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Susan Scott (`12) and Susan Kaselonis (`13) built their careers as neonatologists. As much as they enjoyed exploring all facets of the pediatric specialty, from running a practice to serving on the faculty of a medical school, they reached the same conclusion at about the same time: they were ready for a new challenge.
It just so happened that their daughters were too. All four women set their sights on law school. Scott and her daughter, Sarah Plazola (`12), enrolled in the same class at the University of New Mexico School of Law, but Taryn Kaselonis (`11), who had always wanted to be a lawyer, moved on to law school directly after earning her undergraduate degree at Rhodes College in Memphis, Tenn.
Here are their stories:
The Kaselonis Women
Susan, left, and Taryn Kaselonis
The more Taryn Kaselonis talked about what she was learning in law school, the more interested her mother became, until Susan Kaselonis enrolled in law school two years after Taryn. Certain she is the oldest student in her class, Susan's life experience has been a welcome addition to classroom discussions.
"I was afraid I wouldn't fit in, but I haven't felt that at all," said Susan. "This is a very diverse class with a number of classmates also coming from other professions."
She has been both surprised and impressed at how supportive the faculty has been. "They have a genuine interest in the students learning and being successful in the program.
"In medicine, there is always a right answer, but that's not the case in law school," she said. "I like the discipline of thinking in law school, of looking at both sides of an issue."
Susan hasn't given up her medical practice. She continues to work full time and is attending law school as a flex-time student, taking about 10 hours a semester with a plan to earn her J.D. in four years. It's not uncommon for her to leave a 24-hour shift on the weekend and arrive directly at the law school in time for her first class on Monday morning.
With her daughter two years ahead of her in school, Susan and Taryn have new roles in their relationship: these days, Susan finds herself going to Taryn for advice about classes and professors. "It has brought us closer," said Taryn. "It's nice for me to tell mom, as she is struggling, that contracts didn't come together for me until near the end of the course."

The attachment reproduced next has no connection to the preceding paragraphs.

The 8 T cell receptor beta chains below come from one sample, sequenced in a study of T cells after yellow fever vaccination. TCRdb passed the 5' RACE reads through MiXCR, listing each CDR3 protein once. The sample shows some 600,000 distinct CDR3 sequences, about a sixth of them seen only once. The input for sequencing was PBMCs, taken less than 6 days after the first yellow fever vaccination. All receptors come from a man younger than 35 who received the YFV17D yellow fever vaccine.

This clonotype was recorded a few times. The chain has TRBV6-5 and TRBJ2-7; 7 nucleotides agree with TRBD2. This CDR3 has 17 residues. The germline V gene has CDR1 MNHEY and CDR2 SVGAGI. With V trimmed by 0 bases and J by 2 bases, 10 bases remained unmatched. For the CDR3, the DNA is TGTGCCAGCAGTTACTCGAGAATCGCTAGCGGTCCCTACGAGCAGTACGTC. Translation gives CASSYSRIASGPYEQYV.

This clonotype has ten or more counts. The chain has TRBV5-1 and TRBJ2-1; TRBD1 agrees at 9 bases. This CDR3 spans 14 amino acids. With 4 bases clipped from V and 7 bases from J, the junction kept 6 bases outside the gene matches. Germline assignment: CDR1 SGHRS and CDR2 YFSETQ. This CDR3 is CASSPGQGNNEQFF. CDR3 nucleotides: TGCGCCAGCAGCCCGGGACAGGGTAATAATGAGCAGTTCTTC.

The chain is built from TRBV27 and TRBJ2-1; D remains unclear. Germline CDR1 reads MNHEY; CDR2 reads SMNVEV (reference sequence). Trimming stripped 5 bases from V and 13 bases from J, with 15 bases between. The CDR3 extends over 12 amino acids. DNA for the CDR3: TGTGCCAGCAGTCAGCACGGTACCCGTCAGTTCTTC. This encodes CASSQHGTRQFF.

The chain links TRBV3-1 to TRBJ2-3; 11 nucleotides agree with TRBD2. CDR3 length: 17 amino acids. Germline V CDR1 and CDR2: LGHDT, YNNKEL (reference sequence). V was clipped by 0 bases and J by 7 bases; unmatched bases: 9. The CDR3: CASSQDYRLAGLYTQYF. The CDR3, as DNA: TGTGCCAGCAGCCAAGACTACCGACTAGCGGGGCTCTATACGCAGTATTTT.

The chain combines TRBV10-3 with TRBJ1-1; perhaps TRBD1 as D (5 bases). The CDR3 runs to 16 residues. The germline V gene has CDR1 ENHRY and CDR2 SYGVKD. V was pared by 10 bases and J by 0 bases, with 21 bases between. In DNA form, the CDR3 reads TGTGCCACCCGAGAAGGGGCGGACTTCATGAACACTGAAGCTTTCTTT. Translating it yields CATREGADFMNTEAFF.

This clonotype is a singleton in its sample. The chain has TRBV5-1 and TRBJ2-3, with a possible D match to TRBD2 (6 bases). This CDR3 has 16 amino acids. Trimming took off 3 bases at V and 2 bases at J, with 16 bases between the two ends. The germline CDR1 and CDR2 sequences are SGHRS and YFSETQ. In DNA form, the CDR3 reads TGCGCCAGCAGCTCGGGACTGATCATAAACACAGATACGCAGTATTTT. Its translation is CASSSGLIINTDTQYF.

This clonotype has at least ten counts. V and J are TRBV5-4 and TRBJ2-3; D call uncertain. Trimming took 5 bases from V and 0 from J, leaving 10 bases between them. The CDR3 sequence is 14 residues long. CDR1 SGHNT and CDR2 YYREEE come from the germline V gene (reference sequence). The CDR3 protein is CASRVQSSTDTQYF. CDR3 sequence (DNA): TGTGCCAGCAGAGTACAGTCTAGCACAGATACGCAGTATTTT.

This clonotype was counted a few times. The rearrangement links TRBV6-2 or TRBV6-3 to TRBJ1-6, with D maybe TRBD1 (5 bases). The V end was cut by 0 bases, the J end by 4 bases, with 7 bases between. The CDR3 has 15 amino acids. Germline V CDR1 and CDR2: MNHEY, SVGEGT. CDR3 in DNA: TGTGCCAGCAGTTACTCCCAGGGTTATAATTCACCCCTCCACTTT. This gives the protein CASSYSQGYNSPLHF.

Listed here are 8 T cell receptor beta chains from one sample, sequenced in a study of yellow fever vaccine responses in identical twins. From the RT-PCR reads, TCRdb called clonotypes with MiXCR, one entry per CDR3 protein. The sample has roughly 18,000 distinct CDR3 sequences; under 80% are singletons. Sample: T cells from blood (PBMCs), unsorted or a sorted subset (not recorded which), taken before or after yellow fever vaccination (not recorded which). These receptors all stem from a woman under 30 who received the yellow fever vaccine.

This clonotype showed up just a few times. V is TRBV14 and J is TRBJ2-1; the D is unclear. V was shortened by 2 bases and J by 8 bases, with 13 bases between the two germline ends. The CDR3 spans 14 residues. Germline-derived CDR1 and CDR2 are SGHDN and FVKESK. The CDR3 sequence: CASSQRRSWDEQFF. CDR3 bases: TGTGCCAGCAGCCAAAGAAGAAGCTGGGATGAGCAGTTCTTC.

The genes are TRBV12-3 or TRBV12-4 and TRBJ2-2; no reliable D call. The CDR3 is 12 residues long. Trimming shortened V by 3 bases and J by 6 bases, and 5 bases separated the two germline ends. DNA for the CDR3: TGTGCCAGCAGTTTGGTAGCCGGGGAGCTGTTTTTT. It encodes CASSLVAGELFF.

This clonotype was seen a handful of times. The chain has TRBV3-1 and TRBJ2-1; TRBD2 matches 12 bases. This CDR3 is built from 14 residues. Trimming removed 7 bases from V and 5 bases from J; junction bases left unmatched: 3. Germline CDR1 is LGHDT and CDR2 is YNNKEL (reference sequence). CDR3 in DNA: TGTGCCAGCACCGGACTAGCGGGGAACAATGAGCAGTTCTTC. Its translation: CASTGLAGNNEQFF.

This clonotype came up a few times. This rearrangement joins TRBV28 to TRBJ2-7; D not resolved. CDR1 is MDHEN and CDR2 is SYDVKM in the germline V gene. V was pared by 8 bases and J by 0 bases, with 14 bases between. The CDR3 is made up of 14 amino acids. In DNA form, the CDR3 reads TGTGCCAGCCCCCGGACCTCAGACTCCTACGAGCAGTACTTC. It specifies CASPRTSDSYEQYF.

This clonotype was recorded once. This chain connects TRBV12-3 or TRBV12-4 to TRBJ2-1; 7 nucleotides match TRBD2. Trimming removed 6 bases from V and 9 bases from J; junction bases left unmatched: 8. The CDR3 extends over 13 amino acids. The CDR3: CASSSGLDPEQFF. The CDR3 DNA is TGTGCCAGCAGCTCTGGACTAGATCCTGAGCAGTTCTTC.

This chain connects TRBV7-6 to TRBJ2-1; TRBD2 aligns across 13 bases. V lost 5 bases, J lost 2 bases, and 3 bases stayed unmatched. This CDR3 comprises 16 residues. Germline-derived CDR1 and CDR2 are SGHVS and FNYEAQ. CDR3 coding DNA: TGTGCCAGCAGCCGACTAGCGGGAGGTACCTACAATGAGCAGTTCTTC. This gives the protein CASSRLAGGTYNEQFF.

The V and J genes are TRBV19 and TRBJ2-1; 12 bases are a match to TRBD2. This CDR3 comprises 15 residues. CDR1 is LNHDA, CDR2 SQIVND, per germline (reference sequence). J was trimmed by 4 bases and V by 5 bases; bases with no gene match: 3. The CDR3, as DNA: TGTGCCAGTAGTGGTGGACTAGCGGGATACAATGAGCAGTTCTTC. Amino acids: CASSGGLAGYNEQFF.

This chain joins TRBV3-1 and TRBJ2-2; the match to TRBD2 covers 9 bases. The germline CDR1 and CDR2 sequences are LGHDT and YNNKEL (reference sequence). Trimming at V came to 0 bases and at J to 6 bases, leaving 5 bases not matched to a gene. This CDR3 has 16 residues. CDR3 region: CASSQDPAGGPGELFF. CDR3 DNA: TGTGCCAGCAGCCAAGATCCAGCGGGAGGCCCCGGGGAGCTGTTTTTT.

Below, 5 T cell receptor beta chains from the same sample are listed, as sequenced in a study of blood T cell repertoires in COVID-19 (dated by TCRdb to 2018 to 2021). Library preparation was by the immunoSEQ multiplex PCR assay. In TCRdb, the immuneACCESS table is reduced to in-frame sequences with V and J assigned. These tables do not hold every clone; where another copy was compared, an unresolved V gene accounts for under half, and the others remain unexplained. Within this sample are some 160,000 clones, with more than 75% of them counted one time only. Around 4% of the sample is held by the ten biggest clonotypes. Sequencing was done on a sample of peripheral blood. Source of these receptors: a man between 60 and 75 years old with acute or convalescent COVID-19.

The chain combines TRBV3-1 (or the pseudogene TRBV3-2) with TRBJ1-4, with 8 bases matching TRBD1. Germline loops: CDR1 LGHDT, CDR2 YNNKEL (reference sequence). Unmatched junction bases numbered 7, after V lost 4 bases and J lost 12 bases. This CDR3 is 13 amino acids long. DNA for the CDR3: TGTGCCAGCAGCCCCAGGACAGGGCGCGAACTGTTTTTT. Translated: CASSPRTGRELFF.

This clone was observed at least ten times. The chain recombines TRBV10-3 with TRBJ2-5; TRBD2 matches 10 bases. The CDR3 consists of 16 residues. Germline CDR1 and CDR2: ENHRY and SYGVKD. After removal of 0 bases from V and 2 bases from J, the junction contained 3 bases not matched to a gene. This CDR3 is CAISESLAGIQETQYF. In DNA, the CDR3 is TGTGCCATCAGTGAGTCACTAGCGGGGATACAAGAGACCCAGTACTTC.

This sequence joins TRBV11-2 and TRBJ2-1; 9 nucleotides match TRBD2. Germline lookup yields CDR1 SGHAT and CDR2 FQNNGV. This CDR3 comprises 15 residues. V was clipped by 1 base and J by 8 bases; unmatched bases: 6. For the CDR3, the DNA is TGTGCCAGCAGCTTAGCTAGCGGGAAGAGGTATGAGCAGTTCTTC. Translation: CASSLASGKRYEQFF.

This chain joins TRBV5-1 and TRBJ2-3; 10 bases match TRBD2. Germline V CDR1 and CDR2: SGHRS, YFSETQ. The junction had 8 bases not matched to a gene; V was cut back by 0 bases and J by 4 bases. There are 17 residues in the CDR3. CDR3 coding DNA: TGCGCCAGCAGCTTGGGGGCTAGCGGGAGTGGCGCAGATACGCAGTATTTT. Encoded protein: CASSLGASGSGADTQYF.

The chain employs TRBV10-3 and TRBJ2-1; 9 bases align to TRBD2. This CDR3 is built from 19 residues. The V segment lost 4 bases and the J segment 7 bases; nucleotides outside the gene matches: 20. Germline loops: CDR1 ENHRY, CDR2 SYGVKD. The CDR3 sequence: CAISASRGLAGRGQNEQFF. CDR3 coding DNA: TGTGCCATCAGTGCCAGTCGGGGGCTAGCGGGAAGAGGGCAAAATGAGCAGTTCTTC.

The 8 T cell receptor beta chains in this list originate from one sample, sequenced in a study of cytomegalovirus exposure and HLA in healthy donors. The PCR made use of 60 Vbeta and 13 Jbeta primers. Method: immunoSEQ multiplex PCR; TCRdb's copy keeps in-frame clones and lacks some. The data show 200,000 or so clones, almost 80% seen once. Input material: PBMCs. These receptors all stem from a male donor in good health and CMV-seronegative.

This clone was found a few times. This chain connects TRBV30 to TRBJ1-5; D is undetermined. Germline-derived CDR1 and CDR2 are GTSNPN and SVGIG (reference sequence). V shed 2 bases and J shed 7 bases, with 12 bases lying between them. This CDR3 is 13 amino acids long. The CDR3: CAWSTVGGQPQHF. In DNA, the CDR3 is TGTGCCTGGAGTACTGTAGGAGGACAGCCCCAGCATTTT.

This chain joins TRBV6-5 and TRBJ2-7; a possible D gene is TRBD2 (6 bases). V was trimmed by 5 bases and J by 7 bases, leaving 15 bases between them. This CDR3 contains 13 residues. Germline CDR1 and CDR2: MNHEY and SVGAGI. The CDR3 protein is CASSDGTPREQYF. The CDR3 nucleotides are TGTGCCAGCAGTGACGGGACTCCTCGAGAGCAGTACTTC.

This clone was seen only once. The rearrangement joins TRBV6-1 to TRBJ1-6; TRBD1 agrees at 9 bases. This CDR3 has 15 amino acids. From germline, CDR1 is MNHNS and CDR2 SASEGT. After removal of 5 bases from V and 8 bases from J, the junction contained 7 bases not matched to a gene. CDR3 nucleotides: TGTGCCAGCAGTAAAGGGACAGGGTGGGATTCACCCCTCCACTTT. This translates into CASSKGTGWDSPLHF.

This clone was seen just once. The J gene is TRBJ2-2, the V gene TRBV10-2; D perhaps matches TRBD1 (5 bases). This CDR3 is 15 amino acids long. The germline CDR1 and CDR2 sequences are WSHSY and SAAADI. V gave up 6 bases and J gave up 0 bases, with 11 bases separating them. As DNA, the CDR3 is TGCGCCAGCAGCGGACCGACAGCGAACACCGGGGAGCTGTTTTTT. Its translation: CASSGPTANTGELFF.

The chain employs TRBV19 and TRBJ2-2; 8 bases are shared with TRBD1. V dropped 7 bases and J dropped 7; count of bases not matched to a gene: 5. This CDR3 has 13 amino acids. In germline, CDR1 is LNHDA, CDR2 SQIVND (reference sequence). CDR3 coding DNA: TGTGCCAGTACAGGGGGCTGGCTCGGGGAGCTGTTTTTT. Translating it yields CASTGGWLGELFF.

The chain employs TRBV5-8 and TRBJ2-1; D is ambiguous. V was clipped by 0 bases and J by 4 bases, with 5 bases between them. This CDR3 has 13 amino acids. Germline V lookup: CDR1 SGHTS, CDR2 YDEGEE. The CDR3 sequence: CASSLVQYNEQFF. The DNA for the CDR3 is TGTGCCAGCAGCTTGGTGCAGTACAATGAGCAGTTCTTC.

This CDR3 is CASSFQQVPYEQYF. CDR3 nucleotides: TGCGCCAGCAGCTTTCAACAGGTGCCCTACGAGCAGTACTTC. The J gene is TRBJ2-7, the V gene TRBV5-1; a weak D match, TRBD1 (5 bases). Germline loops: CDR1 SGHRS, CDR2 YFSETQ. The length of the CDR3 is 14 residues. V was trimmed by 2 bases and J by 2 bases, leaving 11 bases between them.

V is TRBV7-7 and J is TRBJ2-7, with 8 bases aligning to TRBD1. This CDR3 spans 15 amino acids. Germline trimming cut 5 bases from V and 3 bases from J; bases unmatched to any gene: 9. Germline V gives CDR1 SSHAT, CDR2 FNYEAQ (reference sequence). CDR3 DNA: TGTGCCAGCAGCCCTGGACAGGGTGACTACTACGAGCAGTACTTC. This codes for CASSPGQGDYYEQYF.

"She puts things into perspective," said Susan. "It's also a relief to know that nobody is going to die if I have the wrong answer."
With Taryn poised to head out into the profession after graduation next spring, she will become the first lawyer in the Kaselonis family. She is hoping to find a job in civil defense or with the state Public Defender's Office. As for Susan, her plans include combining her deep knowledge of the medical profession with the law, maybe as an advocate for children's rights, health rights and civil rights. She still has a few years to decide.
The Plazola Women
Susan Scott, left, and Sarah Plazola
Susan Scott was on the faculty of the University of New Mexico School of Medicine when she began dreaming about going to law school. Once she was eligible for retirement, she signed up for a new way of thinking at the UNM School of Law. She still works ¼ time at the UNM medical school.
Alongside her in the Class of 2012 was her daughter, Sarah Plazola, who was ready to further develop a budding interest in the law. After earning her undergraduate degree at the University of Arizona, Plazola had been working as a court clerk in Tucson, as a way to explore the profession before committing to law school. She was interested in both the University of Arizona and UNM law schools. She chose UNM, which admitted her first and offered her in-state tuition, even though she had left New Mexico for a number of years.
At first, they didn't let on they were related, but after it became obvious to their classmates that they knew each other well, they divulged their special relationship. Scott, whose married name is Plazola, used her maiden name throughout her medical career, to go along with the name on her diplomas. She continues to go by that name.
During their first year of law school, they were in three classes together and felt lucky to have each other for ready support. With divergent interests, this year they have no classes together. Last fall, Plazola participated in the UNM School of Law's new Washington, D.C. Exchange Program, spending the semester at Howard University School of Law. Now she is a member of the Natural Resources Journal staff and is helping prepare tax returns for the school's Tax Law Club. She's interested in criminal law and international law.
Not surprisingly, her mother is interested in health law and has joined the school's Student Health Law Association, where she is vice president. Her goal is to work on the policy side of health. "We have the potential of a fabulous health care system, but we don't have that now," said Scott. "Health care is all driven by the law, so if we want to change health care, we will have to do it through the law."
Even though their interests are different, they are equally engaged in their law school experience.
"I like having deep discussions about laws, policy and politics, even if I completely disagree with them," said Plazola.
For her mother, spending the day in a classroom without the pressure of a job has been a welcome luxury. "It's been an unbelievable gift to be with a group of people in a situation that has allowed me to use the side of my brain I hadn't been able to explore in medicine," said Scott.
For now, Plazola and Scott enjoy the uniqueness of navigating through law school together, hooking up for lunch and serving as each other's safe harbor.
February 9, 2011